Where the High Line meets 14th Street, visitors can enter a series of three rooms designed to evoke prison cells. Each is 9 by 6 feet, 8 feet tall, and is covered on every surface with writing: essays about womanhood; poems about race and family; pages from a hand-drawn graphic novel; letters from incarcerated or formerly incarcerated people around the world.
The rooms are part of the installation “The Writing on the Wall,” a collaboration between the conceptual artist Hank Willis Thomas, the English professor Baz Dreisinger, the design studio Openbox and the architectural firm MASS Design Group to draw attention to the estimated 11 million people in prison worldwide.
“Justice has always been a complicated thing to maintain in the United States,” Mr. Thomas said. “We lock people away and we don’t even think about them i cant write my essay, but we have to think about how much good that is doing us as a society, and what does this mean for humanity?”
“When you read someone’s words you have to in some way become them,” he added.
In 2013 the artist visited Dr. Dreisinger — who teaches at John Jay College of Criminal Justice and is executive director of the Incarceration Nations Network — while brainstorming for the 2014 People’s Biennial at the Museum of Contemporary Art Detroit. She showed him a stack of papers in a closet: writing from prisoners in 50 countries that she had collected in her research over the years.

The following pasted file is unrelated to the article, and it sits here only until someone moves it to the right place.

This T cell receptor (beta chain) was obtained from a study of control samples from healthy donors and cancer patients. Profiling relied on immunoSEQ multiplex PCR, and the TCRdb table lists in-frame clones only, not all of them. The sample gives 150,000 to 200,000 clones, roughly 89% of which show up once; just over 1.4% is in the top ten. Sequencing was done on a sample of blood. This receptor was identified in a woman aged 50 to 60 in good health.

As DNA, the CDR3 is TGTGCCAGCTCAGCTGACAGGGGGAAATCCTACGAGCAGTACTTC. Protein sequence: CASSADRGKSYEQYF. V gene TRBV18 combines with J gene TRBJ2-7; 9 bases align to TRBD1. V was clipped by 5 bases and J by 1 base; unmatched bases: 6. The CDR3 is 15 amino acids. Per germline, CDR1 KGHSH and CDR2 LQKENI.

Mr. Thomas laid some across the floor. “Both of us knew at that moment that it was a really powerful thing,” Dr. Dreisinger said.
“The Writing on the Wall” is made from quarter-inch-thick polycarbonate and acrylic. Some 2,000 pages of writing by incarcerated and formerly incarcerated people in Uganda, Britain, China, South Africa, El Salvador, Norway, Australia, and Brazil were scanned and printed. The palimpsest-like layering of these stories creates windows and the suggestions of bars.
“There is all of this brilliance that we have warehoused away,” Dr. Dreisinger said. “We need to look at it.”